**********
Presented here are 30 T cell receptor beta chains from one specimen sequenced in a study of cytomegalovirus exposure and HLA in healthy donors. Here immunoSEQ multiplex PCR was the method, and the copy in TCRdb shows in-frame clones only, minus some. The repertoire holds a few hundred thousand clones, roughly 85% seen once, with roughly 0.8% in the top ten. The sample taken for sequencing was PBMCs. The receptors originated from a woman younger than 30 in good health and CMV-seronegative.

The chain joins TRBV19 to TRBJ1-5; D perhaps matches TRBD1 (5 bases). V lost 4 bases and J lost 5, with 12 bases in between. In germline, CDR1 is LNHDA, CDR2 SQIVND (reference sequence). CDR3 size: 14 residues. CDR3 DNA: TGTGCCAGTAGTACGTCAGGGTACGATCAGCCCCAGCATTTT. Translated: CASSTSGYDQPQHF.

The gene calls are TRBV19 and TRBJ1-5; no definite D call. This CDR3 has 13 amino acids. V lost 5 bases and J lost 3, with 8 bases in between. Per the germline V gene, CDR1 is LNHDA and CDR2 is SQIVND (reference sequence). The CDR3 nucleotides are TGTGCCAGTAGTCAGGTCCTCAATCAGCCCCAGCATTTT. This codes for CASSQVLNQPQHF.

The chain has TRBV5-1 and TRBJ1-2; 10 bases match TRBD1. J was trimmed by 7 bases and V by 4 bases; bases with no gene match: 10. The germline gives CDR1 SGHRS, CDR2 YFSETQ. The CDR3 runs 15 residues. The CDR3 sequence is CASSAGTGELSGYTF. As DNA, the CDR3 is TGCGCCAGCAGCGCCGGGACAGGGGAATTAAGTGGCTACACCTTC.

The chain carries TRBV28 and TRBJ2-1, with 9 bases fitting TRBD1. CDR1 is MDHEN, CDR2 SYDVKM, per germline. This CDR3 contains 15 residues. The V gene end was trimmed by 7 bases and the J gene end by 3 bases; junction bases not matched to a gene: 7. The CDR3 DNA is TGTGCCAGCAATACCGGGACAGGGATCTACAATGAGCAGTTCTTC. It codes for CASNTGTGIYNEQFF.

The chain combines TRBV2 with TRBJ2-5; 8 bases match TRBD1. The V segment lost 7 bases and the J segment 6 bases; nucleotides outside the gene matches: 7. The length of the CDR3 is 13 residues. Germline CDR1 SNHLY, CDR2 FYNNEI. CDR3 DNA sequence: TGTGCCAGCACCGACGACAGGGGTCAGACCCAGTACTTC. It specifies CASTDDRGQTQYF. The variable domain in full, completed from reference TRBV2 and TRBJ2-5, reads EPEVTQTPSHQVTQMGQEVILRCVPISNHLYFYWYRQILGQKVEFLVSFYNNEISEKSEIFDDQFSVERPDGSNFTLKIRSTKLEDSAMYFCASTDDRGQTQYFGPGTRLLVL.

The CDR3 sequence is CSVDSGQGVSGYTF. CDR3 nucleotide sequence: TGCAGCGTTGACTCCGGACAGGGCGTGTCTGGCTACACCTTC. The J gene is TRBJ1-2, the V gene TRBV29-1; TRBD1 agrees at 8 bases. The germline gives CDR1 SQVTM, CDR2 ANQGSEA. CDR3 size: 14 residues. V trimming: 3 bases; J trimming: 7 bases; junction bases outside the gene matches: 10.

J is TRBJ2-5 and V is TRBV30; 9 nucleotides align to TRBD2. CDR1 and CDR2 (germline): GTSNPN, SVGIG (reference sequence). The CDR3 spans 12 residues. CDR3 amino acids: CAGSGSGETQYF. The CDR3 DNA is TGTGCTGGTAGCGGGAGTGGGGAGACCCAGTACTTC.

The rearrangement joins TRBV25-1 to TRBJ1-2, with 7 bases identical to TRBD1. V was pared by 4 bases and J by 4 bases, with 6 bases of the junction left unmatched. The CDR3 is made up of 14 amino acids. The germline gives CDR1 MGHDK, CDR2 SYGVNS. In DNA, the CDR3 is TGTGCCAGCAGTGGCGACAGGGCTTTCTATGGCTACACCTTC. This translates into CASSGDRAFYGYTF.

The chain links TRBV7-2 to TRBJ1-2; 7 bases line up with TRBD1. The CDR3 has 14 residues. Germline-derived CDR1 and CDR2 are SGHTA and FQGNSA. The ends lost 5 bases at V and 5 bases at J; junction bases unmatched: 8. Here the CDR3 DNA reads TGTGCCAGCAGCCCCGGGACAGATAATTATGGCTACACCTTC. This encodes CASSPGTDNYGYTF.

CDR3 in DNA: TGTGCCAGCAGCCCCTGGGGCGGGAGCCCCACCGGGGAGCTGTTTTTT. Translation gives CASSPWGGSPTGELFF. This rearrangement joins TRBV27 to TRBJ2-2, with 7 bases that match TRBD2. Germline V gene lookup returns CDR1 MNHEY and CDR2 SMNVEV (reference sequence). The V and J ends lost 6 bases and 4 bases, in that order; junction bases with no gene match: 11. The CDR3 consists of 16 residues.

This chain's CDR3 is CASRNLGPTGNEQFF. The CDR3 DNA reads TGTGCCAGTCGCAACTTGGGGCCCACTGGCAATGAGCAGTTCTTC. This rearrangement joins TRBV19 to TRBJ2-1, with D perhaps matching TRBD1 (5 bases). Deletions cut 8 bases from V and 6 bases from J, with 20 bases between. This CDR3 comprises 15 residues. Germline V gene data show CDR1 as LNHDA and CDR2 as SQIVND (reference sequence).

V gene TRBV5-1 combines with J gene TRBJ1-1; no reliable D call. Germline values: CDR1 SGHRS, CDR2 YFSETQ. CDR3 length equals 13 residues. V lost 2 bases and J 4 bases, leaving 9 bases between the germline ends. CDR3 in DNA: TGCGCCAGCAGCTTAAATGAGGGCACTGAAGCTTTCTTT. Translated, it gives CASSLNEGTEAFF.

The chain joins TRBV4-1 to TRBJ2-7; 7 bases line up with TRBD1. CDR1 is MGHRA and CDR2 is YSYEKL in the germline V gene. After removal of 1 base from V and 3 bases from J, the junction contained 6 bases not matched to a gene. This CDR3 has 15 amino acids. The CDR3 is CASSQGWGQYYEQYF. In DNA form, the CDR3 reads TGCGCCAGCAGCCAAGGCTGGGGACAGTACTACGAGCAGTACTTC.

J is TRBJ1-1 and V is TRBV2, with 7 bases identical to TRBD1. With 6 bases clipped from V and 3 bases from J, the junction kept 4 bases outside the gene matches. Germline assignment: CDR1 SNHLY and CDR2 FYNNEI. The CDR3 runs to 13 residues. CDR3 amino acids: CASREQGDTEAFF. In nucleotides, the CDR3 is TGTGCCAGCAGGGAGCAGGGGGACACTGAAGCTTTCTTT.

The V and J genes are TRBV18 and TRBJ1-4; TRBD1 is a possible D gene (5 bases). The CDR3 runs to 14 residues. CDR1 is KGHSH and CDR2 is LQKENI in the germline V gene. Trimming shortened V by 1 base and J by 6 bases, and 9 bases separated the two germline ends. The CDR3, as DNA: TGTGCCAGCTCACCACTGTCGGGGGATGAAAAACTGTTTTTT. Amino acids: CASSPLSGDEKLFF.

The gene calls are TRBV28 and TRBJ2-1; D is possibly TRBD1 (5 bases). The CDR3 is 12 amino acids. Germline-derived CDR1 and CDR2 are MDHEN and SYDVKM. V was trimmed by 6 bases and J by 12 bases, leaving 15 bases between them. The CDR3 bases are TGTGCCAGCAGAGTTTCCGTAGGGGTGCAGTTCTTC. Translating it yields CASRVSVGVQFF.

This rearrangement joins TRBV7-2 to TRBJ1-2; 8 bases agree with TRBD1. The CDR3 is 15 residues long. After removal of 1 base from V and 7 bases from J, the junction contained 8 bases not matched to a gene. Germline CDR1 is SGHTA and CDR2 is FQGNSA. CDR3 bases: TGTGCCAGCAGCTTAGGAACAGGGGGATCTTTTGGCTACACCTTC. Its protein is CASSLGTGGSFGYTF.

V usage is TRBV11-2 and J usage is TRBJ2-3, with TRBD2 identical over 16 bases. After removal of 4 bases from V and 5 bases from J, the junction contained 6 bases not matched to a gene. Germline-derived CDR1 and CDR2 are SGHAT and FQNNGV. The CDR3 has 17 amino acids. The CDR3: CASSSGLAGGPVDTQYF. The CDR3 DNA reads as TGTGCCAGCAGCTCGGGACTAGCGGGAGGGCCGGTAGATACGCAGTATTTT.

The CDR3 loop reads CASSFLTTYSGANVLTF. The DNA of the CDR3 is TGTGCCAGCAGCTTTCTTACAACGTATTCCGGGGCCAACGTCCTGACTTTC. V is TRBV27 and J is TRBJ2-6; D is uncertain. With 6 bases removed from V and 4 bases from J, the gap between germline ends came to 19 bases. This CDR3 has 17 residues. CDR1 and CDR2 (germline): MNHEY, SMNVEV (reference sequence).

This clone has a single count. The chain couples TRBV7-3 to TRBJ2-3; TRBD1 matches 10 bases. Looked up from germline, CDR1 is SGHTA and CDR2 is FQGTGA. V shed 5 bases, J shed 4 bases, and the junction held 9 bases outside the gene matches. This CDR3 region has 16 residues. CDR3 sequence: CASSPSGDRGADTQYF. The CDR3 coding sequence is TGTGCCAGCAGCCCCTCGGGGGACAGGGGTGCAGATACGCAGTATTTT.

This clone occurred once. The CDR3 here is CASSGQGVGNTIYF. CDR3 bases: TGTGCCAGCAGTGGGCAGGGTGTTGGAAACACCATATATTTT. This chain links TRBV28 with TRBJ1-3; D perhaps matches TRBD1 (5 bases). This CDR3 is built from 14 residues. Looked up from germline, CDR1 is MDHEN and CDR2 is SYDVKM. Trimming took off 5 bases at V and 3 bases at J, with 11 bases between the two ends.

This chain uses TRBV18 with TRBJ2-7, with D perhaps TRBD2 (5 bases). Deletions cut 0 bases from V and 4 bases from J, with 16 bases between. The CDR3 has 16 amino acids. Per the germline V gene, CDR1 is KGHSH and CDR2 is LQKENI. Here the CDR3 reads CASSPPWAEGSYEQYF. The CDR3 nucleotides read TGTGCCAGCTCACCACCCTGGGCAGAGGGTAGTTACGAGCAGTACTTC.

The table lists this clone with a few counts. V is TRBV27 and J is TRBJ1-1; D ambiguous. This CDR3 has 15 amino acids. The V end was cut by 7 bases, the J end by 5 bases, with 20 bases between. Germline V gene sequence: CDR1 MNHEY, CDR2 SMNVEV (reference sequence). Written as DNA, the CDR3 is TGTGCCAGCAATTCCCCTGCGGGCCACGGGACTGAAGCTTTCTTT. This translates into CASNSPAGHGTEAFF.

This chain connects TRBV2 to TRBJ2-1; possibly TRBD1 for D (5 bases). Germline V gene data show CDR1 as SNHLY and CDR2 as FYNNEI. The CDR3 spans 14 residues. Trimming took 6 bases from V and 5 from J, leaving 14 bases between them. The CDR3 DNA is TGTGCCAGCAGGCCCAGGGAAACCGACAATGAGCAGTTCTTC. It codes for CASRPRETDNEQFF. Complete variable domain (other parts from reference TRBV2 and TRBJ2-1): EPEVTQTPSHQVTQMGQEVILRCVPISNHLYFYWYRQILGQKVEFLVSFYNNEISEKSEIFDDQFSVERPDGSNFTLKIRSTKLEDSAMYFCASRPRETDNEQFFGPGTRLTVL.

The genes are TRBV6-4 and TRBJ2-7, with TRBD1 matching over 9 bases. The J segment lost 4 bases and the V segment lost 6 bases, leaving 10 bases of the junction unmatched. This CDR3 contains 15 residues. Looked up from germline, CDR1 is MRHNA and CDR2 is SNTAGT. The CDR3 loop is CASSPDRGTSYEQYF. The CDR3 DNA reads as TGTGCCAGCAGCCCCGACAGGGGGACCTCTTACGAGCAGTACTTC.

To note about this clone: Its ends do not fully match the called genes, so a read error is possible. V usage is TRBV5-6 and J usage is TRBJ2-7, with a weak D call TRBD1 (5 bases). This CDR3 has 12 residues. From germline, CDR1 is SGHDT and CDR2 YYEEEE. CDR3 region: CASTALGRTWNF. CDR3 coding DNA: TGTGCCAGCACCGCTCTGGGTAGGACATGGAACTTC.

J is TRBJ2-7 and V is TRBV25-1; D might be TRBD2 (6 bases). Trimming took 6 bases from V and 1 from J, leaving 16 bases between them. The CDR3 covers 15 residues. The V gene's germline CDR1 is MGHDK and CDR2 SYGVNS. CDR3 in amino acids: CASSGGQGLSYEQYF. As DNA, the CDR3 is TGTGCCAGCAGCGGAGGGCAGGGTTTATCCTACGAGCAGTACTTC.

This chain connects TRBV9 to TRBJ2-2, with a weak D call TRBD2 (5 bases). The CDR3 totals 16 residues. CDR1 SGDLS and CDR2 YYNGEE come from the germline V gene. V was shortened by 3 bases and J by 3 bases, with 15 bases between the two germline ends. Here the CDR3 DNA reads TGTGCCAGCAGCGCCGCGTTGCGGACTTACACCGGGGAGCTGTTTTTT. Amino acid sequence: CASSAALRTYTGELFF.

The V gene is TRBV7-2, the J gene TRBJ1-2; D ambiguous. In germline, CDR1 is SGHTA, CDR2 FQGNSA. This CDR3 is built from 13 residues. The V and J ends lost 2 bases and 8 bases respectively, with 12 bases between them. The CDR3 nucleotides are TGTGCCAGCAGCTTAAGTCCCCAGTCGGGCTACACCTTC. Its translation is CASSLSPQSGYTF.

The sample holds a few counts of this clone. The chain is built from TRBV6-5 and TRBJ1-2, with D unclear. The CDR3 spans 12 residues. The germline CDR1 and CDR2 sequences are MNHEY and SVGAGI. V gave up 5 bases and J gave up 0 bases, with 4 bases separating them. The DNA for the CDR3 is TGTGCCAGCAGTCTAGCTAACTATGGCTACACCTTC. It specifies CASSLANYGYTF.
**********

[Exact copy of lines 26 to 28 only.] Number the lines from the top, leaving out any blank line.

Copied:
The genes are TRBV6-4 and TRBJ2-7, with TRBD1 matching over 9 bases. The J segment lost 4 bases and the V segment lost 6 bases, leaving 10 bases of the junction unmatched. This CDR3 contains 15 residues. Looked up from germline, CDR1 is MRHNA and CDR2 is SNTAGT. The CDR3 loop is CASSPDRGTSYEQYF. The CDR3 DNA reads as TGTGCCAGCAGCCCCGACAGGGGGACCTCTTACGAGCAGTACTTC.

To note about this clone: Its ends do not fully match the called genes, so a read error is possible. V usage is TRBV5-6 and J usage is TRBJ2-7, with a weak D call TRBD1 (5 bases). This CDR3 has 12 residues. From germline, CDR1 is SGHDT and CDR2 YYEEEE. CDR3 region: CASTALGRTWNF. CDR3 coding DNA: TGTGCCAGCACCGCTCTGGGTAGGACATGGAACTTC.

J is TRBJ2-7 and V is TRBV25-1; D might be TRBD2 (6 bases). Trimming took 6 bases from V and 1 from J, leaving 16 bases between them. The CDR3 covers 15 residues. The V gene's germline CDR1 is MGHDK and CDR2 SYGVNS. CDR3 in amino acids: CASSGGQGLSYEQYF. As DNA, the CDR3 is TGTGCCAGCAGCGGAGGGCAGGGTTTATCCTACGAGCAGTACTTC.